PW: The minister must consult with the Director of the National Museum before making final decisions in this area. That is what Minister Dick Roche did in relation to Tara. My role is that of a technical adviser, and it is up to the minister of the day to take my advice or not.
My legal concern at Tara is with the artefacts on the site rather than the overall landscape, which is the concern of the archaeologists in the Department of the Environment, and the government has respected my position. I would like to make it clear that it is a function of the office, not of me as an individual.

TC: Do you think the media coverage has confused this and presented it as a personal disagreement between you and others?

PW: The last thing I want is for it to be seen as a personal thing. It would be a disaster and counterproductive. I am 33 years in the civil service and know that you must get on with politicians and cannot even be a member of a political party. I respect whoever is the minister of the day. It is not my role to occupy Thermopylae, holding the pass against the government.

TC: Nevertheless your difference of opinion over Tara with the government’s chief archaeologist, Brian Duffy, got a public airing.

PW: We have a difference of opinion but he is an old friend and a fellow UCG man. There is nothing personal there. I believed the sincerity of the results from the most modern research on Tara, which regards the whole landscape as one. I am prepared to accept whatever compromise is worked out, although as a citizen I have grave reservations about the Blundellstown junction, which is going to be so big and tall with 24-hour lighting that it will detract from Tara.

TC: On 22 July 2005 a report on RTÉ Radio One’s ‘Morning Ireland’ characterised the dispute over heritage versus development as one between historians and archaeologists. Do you think that is fair?

PW: I heard that report and do not agree with that view. It is an argument between Celticists, who include archaeologists, historians, linguists and others, on one side and the practical pragmatic archaeologists who are employed by developers, in this case the National Roads Authority, on the other. The NRA is so powerful that it can lean on government departments to get its way, and their archaeologists are employees. It has nothing to do with historians versus archaeologists. As a footnote to that I have to say that archaeologists have been very slow to admit Tara’s importance in the historical era. It is not just a prehistoric site and that is maybe where the simplistic view that historians are opposing archaeologists comes from.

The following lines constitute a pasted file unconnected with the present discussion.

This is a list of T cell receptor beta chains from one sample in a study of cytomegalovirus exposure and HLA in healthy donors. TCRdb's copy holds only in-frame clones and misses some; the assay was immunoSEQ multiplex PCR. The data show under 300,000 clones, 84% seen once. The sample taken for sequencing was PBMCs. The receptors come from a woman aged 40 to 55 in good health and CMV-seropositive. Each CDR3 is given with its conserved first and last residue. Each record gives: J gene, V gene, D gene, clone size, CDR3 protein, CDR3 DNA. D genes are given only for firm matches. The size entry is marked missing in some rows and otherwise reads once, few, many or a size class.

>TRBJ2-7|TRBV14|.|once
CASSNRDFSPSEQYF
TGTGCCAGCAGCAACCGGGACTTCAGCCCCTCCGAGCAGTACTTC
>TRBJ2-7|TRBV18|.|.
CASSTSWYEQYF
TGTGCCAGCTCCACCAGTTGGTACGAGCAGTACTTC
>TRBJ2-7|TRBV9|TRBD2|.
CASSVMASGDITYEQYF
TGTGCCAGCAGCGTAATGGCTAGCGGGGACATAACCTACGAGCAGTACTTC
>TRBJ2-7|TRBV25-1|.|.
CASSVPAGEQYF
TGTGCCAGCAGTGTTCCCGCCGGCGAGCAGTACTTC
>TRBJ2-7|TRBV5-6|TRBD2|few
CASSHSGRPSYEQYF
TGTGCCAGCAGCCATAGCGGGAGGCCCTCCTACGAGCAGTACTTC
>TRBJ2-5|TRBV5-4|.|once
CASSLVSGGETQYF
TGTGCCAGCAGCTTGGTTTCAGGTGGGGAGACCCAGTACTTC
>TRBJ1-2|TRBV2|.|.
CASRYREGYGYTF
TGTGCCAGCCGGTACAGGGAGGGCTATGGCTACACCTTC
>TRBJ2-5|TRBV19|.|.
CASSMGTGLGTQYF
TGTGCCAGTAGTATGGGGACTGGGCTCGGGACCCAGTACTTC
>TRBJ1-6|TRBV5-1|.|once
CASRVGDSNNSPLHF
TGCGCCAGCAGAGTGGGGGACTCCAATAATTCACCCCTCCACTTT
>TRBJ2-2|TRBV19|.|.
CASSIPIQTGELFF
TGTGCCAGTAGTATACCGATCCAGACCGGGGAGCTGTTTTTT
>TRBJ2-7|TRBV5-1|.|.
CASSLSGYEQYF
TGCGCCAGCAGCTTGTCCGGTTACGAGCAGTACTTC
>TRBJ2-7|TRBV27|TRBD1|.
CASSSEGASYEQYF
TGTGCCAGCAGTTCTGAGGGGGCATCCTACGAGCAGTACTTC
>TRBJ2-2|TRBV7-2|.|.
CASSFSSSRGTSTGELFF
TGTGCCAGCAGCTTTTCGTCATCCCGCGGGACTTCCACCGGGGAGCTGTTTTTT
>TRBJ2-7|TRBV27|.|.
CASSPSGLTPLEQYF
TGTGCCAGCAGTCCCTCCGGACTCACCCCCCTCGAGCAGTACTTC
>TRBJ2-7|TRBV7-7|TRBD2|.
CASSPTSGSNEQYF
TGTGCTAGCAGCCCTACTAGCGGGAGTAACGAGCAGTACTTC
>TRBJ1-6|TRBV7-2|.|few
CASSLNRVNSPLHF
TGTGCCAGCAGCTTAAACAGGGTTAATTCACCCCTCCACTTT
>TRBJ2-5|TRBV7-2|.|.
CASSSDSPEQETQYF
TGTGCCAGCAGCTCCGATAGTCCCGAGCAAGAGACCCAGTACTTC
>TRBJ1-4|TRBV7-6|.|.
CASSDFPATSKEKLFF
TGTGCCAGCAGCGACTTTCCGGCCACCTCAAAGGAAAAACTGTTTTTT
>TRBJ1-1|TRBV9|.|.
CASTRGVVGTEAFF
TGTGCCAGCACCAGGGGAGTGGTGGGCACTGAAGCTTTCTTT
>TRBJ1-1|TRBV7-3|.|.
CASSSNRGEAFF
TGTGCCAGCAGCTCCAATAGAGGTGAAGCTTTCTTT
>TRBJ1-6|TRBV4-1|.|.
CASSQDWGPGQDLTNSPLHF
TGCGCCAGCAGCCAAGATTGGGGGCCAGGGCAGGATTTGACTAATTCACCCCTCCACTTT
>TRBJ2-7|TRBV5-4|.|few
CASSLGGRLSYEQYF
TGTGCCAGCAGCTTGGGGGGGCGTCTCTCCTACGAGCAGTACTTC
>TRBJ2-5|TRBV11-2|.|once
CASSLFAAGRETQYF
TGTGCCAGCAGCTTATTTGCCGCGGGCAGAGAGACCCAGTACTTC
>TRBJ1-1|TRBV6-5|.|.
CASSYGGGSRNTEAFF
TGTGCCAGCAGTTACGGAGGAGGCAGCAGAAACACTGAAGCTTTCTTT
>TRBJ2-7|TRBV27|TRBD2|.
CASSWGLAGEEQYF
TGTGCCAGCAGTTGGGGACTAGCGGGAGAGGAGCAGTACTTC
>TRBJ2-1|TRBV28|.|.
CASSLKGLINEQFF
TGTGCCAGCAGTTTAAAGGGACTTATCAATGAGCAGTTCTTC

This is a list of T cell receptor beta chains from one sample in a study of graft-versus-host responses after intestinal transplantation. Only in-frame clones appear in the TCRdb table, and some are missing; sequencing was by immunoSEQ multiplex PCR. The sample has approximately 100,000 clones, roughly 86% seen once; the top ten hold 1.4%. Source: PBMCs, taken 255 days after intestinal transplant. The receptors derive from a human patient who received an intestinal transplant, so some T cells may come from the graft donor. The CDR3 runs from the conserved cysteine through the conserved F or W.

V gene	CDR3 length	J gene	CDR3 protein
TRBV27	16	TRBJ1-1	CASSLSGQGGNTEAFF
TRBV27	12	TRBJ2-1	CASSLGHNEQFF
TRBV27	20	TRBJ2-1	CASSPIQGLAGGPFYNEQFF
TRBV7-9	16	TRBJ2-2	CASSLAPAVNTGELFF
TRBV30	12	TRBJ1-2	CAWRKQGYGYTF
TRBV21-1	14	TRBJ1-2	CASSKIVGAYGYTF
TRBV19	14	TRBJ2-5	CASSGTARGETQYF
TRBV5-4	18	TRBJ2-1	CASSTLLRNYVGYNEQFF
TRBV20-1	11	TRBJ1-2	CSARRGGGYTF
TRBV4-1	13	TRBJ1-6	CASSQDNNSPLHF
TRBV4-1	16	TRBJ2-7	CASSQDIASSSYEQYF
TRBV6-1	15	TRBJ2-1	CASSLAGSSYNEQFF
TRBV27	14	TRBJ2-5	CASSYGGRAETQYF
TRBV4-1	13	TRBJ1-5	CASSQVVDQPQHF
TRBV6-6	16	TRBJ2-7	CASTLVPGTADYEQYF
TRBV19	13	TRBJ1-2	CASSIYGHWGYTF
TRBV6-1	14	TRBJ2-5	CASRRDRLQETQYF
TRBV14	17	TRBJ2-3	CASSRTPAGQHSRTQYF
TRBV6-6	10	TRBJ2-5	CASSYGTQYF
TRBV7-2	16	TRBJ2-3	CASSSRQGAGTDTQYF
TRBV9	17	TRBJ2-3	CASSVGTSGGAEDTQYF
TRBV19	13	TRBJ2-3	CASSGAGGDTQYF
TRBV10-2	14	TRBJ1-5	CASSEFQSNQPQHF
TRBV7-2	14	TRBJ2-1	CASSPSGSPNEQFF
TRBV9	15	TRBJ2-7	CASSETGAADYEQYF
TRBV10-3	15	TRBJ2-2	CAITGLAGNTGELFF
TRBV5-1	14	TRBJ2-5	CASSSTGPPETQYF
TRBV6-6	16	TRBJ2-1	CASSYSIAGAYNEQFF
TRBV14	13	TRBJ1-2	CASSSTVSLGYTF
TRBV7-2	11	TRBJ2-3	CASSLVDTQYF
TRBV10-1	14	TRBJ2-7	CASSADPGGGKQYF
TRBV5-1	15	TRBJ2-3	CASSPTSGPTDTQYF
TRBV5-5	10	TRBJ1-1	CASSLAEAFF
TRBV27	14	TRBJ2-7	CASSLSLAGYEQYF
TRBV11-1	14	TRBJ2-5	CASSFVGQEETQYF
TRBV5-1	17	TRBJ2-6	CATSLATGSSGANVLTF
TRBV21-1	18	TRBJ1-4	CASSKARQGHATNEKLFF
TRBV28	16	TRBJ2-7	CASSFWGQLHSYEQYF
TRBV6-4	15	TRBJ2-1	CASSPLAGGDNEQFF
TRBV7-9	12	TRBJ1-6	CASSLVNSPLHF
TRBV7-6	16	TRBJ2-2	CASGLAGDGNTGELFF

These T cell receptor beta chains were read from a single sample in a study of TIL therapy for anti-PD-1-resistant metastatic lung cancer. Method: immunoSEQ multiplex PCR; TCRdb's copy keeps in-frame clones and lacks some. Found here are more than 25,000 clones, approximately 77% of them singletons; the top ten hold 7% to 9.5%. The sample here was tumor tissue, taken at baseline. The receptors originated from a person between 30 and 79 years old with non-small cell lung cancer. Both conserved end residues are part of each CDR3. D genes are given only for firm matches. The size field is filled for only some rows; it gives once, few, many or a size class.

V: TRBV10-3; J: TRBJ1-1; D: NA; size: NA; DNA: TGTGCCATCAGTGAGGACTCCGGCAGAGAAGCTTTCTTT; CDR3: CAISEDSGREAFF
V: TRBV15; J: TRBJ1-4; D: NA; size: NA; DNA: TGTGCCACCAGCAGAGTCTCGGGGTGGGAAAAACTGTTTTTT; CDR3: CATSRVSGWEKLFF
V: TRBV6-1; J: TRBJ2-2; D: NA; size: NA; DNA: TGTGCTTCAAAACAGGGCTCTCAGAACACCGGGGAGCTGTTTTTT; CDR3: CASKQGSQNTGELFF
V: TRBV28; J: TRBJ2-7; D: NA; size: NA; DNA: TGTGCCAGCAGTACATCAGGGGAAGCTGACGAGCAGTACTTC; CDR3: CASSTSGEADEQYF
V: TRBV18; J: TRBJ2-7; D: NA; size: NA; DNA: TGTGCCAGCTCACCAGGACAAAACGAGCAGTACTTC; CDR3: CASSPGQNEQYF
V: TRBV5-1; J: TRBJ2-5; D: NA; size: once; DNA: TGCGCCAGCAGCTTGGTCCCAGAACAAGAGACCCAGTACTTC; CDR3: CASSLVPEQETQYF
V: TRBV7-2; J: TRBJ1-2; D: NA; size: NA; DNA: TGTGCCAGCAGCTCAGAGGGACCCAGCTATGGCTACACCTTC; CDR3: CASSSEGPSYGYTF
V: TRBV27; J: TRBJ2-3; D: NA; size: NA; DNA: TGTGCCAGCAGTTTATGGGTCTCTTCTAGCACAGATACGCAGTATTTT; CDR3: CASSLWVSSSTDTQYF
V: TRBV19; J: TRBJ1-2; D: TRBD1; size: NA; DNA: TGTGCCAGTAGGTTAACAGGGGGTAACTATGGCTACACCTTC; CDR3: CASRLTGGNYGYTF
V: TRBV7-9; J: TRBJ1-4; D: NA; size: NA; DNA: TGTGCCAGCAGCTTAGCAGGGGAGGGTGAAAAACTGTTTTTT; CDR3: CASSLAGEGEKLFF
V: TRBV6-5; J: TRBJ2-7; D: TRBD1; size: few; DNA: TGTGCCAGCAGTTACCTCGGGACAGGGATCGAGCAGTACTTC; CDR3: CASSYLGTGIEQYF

TC: If left to themselves, do you think the academics and the experts could work it out?

PW: I think it goes back to the planning process and at what stage different people become involved. In relation to Tara, there were originally five different routes considered, and the one that was chosen was not the best from an archaeological perspective.

TC: What do you see as the future of the National Museum?

PW: My philosophy regarding the Museum is that the public matters most. You have got to look after the public, and nothing pleases me more than to see this place packed. Whether you have guided tours or audio-visual aids, it is all about communicating with the public. Next in importance is research and publishing. The various curators and scholars who work here are expected to publish. I have raised our corporate and public profile and nailed my colours to the mast as regards publication and research. I am sure that a future director will change things. He or she will get more into sponsorship, will expand the Collins Barracks site and achieve more in the shape of new buildings and further development. There will probably be more rapidly changing exhibitions. But I would be afraid of dumbing down the story we try to impart. The artefacts must always be central. They must do the talking, not graphics or panels on walls. I hate sound effects and gimmicks in museums, like putting your hand into a machine to see how a man did X or Y in the Stone Age, for example. That is an utterly undignified way to treat a human being, even if he died 5,000 years ago. It is wrong to think that because you handle, for example, a piece of cloth from a Dublin weaver of the eighteenth century that you are brought closer to that person. I also dislike these flashing maps and charts that light up when you press a button. I admire the approach to museums taken in parts of the Continent. The German and Scandinavian school, not the Anglo-American one, has always been my role model in museology. This doesn’t mean that I think museums can’t be entertaining places to visit: I invented the original Viking Adventure in 1988 and I’ve presented several popular TV and radio programmes.

Tony Canavan is an independent historian and writer, formerly the Museum Officer for Newry and Mourne District Council.